Something must have happened though because when we came back they were laying in the leaf compost, on the shelves in the garage, not very often in their nesting box.

And things only got worse. Now it seems that open warfare has been declared by our local crow, a rather beautiful if large and daunting bird with striking Celeste blue eyes and plumage so black it's almost midnight; and behind that Torresian crow's eyes a crafty intellect; it hangs around until the chickens do their thing, watching them; and when they're done down it swoops to steal our eggs. if Nicole or Eloise go out it'll flap away but then glide back down again as soon as their backs are turned to claim its prize.

Which leaves us on egg patrol for the moment in the hope that we can beat young Colin to our eggs, and maybe he'll (I don't actually know if it's male or not) get the message and squawk off somewhere else.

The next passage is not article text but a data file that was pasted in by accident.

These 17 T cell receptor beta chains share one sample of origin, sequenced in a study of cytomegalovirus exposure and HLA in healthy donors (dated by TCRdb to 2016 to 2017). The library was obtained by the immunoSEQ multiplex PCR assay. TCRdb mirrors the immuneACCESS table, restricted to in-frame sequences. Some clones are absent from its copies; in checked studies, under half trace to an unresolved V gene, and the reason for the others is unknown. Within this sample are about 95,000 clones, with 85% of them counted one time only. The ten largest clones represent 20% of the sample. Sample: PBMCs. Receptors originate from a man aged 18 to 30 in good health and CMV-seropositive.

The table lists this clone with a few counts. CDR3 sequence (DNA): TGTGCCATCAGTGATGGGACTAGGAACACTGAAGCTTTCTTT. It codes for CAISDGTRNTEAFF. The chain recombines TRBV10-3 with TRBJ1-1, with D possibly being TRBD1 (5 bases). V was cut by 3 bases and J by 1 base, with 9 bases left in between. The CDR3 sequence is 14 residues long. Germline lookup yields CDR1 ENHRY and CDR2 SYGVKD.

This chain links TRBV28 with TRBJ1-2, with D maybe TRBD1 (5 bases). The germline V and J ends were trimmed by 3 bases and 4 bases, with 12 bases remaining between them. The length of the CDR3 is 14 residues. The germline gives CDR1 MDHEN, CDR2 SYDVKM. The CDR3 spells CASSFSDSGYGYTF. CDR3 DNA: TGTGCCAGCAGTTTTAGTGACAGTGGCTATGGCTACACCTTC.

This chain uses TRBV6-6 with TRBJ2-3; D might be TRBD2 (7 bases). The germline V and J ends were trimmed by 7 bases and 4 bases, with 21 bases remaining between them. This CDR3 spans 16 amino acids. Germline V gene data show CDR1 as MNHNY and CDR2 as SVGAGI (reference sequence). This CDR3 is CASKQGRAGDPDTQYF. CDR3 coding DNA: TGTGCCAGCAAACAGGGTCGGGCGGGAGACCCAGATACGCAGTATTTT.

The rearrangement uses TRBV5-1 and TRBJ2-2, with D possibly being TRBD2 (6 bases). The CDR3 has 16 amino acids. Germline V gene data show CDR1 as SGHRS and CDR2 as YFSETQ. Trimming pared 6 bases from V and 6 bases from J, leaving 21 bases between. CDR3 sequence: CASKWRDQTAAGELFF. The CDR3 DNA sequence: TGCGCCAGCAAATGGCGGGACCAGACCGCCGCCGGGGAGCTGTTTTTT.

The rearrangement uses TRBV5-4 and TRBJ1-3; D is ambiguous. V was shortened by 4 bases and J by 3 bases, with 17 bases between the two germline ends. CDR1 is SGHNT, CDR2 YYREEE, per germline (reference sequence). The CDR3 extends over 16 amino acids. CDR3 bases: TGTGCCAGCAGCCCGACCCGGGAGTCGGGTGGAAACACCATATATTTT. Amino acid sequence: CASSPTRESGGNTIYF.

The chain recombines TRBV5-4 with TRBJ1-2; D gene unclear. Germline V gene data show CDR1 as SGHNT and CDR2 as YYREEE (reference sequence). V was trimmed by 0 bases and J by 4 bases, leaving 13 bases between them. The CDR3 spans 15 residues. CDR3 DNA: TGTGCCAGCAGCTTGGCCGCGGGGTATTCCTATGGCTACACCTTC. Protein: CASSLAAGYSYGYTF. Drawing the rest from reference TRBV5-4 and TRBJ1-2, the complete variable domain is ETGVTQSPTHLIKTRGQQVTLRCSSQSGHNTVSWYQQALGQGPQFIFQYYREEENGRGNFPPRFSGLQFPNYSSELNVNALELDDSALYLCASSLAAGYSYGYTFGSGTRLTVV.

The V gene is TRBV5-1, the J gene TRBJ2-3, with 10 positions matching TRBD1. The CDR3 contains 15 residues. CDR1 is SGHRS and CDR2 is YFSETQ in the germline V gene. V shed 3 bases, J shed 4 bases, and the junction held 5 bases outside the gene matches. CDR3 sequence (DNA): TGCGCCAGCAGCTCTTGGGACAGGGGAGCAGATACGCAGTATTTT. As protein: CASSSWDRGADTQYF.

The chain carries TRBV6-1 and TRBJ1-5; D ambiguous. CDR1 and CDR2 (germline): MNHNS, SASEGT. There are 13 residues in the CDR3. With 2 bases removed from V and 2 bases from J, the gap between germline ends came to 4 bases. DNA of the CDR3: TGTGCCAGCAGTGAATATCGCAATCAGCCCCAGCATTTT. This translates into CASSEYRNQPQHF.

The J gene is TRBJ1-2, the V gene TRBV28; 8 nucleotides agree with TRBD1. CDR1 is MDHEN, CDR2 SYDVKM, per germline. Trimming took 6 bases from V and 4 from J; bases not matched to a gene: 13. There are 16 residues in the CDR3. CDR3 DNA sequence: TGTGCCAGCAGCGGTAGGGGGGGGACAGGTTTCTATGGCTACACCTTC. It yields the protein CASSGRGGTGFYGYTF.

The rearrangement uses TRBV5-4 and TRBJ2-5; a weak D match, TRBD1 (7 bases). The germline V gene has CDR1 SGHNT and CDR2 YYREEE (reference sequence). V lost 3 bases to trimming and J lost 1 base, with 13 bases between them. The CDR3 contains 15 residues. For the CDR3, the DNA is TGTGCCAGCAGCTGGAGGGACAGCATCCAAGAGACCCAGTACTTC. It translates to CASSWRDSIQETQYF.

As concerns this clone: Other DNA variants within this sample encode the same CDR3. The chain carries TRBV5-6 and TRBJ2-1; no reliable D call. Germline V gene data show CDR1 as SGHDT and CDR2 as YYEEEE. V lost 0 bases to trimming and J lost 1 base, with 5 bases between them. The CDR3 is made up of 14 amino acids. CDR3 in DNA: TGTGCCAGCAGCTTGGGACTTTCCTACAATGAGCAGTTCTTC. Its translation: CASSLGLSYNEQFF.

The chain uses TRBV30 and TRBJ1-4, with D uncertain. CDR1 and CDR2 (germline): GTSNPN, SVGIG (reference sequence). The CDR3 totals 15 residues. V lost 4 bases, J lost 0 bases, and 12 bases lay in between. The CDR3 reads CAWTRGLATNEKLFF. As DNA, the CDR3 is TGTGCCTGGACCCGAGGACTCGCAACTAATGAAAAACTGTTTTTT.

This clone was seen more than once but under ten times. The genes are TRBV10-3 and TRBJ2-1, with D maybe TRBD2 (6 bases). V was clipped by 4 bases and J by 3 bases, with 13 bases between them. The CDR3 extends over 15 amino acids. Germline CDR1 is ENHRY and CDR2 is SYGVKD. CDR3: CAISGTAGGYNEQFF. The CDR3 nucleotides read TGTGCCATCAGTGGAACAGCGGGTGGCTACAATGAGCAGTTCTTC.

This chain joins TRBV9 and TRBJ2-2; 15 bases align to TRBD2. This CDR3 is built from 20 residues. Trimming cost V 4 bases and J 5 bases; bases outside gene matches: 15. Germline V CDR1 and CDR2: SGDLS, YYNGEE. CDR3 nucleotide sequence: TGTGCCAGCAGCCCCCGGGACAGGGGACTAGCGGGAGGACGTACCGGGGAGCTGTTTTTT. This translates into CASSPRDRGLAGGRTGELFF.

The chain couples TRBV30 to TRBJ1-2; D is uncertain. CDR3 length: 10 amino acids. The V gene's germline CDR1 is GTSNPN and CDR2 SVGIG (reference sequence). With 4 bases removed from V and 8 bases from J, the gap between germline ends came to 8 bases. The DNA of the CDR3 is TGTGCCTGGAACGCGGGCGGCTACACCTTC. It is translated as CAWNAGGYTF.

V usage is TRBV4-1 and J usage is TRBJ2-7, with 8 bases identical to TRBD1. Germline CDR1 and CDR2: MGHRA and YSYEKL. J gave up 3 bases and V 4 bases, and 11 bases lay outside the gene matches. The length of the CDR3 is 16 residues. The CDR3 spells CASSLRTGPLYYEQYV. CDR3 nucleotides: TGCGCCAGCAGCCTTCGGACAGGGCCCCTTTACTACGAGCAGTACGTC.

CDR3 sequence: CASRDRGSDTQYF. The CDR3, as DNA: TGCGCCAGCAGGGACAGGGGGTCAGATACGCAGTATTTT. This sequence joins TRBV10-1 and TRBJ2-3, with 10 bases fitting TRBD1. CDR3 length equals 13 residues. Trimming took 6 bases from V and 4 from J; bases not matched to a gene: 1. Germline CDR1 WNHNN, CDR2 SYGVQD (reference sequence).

I went out the other morning and found an egg on the windscreen wiper of the car with a little hole in it. Clucking Bell, I thought, that's a clever crow. It turned out that Nicole had found the egg but couldn't be bothered taking it upstairs, so she'd left it on the car. Obviously really. In hindsight.

Oct 11, 2014

Lyra Language Checkpoint

Let's have a little checkpoint on Lyra's language development, which is at an amusingly potty-mouthed stage. I'll leave the contentious ones til after the break, because now I know how to do a break so I'll do it just for the sake of doing it.

So, we have:
Mummy - Mummy
Daddy - Daddy
Eloise - Aloise
Lyra - Isla
Mary - Mimi
No - No